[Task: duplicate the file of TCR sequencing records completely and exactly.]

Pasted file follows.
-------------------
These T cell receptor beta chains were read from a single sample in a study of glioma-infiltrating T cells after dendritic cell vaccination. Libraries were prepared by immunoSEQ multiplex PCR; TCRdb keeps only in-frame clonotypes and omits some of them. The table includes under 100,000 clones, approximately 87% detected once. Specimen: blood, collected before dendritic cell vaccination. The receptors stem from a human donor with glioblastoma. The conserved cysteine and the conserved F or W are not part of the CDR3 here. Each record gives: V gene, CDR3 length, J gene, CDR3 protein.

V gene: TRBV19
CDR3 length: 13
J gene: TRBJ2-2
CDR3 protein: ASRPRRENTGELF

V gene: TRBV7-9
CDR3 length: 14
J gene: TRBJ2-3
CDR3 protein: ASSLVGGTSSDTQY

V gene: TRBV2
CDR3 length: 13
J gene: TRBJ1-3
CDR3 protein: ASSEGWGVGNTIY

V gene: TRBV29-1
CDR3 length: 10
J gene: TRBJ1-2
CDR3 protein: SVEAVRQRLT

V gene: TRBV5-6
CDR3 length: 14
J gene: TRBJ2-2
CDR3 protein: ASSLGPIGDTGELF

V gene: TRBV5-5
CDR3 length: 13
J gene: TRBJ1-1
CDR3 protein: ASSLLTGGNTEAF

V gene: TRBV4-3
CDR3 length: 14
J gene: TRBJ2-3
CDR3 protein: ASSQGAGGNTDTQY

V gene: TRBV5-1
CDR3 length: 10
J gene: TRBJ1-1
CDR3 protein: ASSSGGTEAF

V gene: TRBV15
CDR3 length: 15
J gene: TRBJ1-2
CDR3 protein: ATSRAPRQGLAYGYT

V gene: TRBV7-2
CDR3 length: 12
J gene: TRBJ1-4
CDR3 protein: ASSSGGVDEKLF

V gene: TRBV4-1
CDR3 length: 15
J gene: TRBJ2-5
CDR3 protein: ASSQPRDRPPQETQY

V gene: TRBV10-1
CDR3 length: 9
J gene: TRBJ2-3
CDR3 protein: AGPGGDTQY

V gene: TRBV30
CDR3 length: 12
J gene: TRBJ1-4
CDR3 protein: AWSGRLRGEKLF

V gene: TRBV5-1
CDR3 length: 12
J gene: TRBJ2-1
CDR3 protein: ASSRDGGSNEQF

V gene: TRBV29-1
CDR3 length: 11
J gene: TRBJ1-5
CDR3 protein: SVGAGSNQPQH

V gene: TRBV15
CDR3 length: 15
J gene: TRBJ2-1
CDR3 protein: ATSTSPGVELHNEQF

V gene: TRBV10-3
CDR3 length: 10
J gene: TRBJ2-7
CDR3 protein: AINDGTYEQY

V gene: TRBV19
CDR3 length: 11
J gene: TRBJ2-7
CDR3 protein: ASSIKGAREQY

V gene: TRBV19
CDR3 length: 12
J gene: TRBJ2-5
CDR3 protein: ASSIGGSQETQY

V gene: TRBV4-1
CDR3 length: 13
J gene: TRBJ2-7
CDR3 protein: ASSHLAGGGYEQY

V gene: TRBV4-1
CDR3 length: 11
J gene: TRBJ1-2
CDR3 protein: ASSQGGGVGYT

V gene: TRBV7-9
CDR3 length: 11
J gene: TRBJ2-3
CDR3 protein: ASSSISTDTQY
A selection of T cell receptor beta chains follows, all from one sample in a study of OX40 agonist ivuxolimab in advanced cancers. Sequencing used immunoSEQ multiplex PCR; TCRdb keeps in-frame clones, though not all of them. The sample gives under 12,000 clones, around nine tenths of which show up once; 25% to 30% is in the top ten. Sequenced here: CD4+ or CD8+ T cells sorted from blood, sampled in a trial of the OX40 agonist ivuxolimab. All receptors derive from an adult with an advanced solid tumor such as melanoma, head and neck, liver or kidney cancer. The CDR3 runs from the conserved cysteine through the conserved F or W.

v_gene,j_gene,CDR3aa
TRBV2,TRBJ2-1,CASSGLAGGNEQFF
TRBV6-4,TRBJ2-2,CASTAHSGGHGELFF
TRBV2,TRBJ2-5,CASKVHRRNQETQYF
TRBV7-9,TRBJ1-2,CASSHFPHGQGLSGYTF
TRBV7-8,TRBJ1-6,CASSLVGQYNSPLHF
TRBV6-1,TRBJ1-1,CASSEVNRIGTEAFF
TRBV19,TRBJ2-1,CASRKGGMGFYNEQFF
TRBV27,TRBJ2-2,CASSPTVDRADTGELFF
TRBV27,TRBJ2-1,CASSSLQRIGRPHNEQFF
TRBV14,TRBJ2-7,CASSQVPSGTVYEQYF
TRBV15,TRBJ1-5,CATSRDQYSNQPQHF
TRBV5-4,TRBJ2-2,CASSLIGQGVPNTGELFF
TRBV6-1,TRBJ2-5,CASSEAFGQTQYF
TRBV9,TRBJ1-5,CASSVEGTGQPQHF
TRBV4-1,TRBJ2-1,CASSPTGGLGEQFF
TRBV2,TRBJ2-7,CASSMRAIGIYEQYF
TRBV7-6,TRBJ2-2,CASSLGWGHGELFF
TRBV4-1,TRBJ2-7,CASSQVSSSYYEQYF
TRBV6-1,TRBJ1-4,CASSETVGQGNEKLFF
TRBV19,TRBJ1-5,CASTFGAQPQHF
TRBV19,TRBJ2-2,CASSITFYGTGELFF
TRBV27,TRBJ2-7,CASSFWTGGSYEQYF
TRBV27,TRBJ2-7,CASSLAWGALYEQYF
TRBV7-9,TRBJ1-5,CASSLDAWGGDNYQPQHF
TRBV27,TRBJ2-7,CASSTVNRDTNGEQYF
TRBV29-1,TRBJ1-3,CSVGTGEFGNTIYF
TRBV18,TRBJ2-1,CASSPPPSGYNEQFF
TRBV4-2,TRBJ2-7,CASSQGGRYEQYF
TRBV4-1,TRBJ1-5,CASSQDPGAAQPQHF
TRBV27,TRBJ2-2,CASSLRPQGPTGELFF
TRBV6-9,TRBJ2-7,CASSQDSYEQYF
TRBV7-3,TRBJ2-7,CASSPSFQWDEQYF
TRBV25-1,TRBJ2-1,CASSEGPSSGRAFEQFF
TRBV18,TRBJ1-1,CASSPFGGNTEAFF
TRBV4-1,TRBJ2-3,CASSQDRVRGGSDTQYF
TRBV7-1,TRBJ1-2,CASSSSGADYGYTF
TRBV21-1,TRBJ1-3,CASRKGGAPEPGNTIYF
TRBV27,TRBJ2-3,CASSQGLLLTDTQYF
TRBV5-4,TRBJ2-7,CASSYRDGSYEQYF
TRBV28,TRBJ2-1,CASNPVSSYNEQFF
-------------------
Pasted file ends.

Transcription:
These T cell receptor beta chains were read from a single sample in a study of glioma-infiltrating T cells after dendritic cell vaccination. Libraries were prepared by immunoSEQ multiplex PCR; TCRdb keeps only in-frame clonotypes and omits some of them. The table includes under 100,000 clones, approximately 87% detected once. Specimen: blood, collected before dendritic cell vaccination. The receptors stem from a human donor with glioblastoma. The conserved cysteine and the conserved F or W are not part of the CDR3 here. Each record gives: V gene, CDR3 length, J gene, CDR3 protein.

V gene: TRBV19
CDR3 length: 13
J gene: TRBJ2-2
CDR3 protein: ASRPRRENTGELF

V gene: TRBV7-9
CDR3 length: 14
J gene: TRBJ2-3
CDR3 protein: ASSLVGGTSSDTQY

V gene: TRBV2
CDR3 length: 13
J gene: TRBJ1-3
CDR3 protein: ASSEGWGVGNTIY

V gene: TRBV29-1
CDR3 length: 10
J gene: TRBJ1-2
CDR3 protein: SVEAVRQRLT

V gene: TRBV5-6
CDR3 length: 14
J gene: TRBJ2-2
CDR3 protein: ASSLGPIGDTGELF

V gene: TRBV5-5
CDR3 length: 13
J gene: TRBJ1-1
CDR3 protein: ASSLLTGGNTEAF

V gene: TRBV4-3
CDR3 length: 14
J gene: TRBJ2-3
CDR3 protein: ASSQGAGGNTDTQY

V gene: TRBV5-1
CDR3 length: 10
J gene: TRBJ1-1
CDR3 protein: ASSSGGTEAF

V gene: TRBV15
CDR3 length: 15
J gene: TRBJ1-2
CDR3 protein: ATSRAPRQGLAYGYT

V gene: TRBV7-2
CDR3 length: 12
J gene: TRBJ1-4
CDR3 protein: ASSSGGVDEKLF

V gene: TRBV4-1
CDR3 length: 15
J gene: TRBJ2-5
CDR3 protein: ASSQPRDRPPQETQY

V gene: TRBV10-1
CDR3 length: 9
J gene: TRBJ2-3
CDR3 protein: AGPGGDTQY

V gene: TRBV30
CDR3 length: 12
J gene: TRBJ1-4
CDR3 protein: AWSGRLRGEKLF

V gene: TRBV5-1
CDR3 length: 12
J gene: TRBJ2-1
CDR3 protein: ASSRDGGSNEQF

V gene: TRBV29-1
CDR3 length: 11
J gene: TRBJ1-5
CDR3 protein: SVGAGSNQPQH

V gene: TRBV15
CDR3 length: 15
J gene: TRBJ2-1
CDR3 protein: ATSTSPGVELHNEQF

V gene: TRBV10-3
CDR3 length: 10
J gene: TRBJ2-7
CDR3 protein: AINDGTYEQY

V gene: TRBV19
CDR3 length: 11
J gene: TRBJ2-7
CDR3 protein: ASSIKGAREQY

V gene: TRBV19
CDR3 length: 12
J gene: TRBJ2-5
CDR3 protein: ASSIGGSQETQY

V gene: TRBV4-1
CDR3 length: 13
J gene: TRBJ2-7
CDR3 protein: ASSHLAGGGYEQY

V gene: TRBV4-1
CDR3 length: 11
J gene: TRBJ1-2
CDR3 protein: ASSQGGGVGYT

V gene: TRBV7-9
CDR3 length: 11
J gene: TRBJ2-3
CDR3 protein: ASSSISTDTQY
A selection of T cell receptor beta chains follows, all from one sample in a study of OX40 agonist ivuxolimab in advanced cancers. Sequencing used immunoSEQ multiplex PCR; TCRdb keeps in-frame clones, though not all of them. The sample gives under 12,000 clones, around nine tenths of which show up once; 25% to 30% is in the top ten. Sequenced here: CD4+ or CD8+ T cells sorted from blood, sampled in a trial of the OX40 agonist ivuxolimab. All receptors derive from an adult with an advanced solid tumor such as melanoma, head and neck, liver or kidney cancer. The CDR3 runs from the conserved cysteine through the conserved F or W.

v_gene,j_gene,CDR3aa
TRBV2,TRBJ2-1,CASSGLAGGNEQFF
TRBV6-4,TRBJ2-2,CASTAHSGGHGELFF
TRBV2,TRBJ2-5,CASKVHRRNQETQYF
TRBV7-9,TRBJ1-2,CASSHFPHGQGLSGYTF
TRBV7-8,TRBJ1-6,CASSLVGQYNSPLHF
TRBV6-1,TRBJ1-1,CASSEVNRIGTEAFF
TRBV19,TRBJ2-1,CASRKGGMGFYNEQFF
TRBV27,TRBJ2-2,CASSPTVDRADTGELFF
TRBV27,TRBJ2-1,CASSSLQRIGRPHNEQFF
TRBV14,TRBJ2-7,CASSQVPSGTVYEQYF
TRBV15,TRBJ1-5,CATSRDQYSNQPQHF
TRBV5-4,TRBJ2-2,CASSLIGQGVPNTGELFF
TRBV6-1,TRBJ2-5,CASSEAFGQTQYF
TRBV9,TRBJ1-5,CASSVEGTGQPQHF
TRBV4-1,TRBJ2-1,CASSPTGGLGEQFF
TRBV2,TRBJ2-7,CASSMRAIGIYEQYF
TRBV7-6,TRBJ2-2,CASSLGWGHGELFF
TRBV4-1,TRBJ2-7,CASSQVSSSYYEQYF
TRBV6-1,TRBJ1-4,CASSETVGQGNEKLFF
TRBV19,TRBJ1-5,CASTFGAQPQHF
TRBV19,TRBJ2-2,CASSITFYGTGELFF
TRBV27,TRBJ2-7,CASSFWTGGSYEQYF
TRBV27,TRBJ2-7,CASSLAWGALYEQYF
TRBV7-9,TRBJ1-5,CASSLDAWGGDNYQPQHF
TRBV27,TRBJ2-7,CASSTVNRDTNGEQYF
TRBV29-1,TRBJ1-3,CSVGTGEFGNTIYF
TRBV18,TRBJ2-1,CASSPPPSGYNEQFF
TRBV4-2,TRBJ2-7,CASSQGGRYEQYF
TRBV4-1,TRBJ1-5,CASSQDPGAAQPQHF
TRBV27,TRBJ2-2,CASSLRPQGPTGELFF
TRBV6-9,TRBJ2-7,CASSQDSYEQYF
TRBV7-3,TRBJ2-7,CASSPSFQWDEQYF
TRBV25-1,TRBJ2-1,CASSEGPSSGRAFEQFF
TRBV18,TRBJ1-1,CASSPFGGNTEAFF
TRBV4-1,TRBJ2-3,CASSQDRVRGGSDTQYF
TRBV7-1,TRBJ1-2,CASSSSGADYGYTF
TRBV21-1,TRBJ1-3,CASRKGGAPEPGNTIYF
TRBV27,TRBJ2-3,CASSQGLLLTDTQYF
TRBV5-4,TRBJ2-7,CASSYRDGSYEQYF
TRBV28,TRBJ2-1,CASNPVSSYNEQFF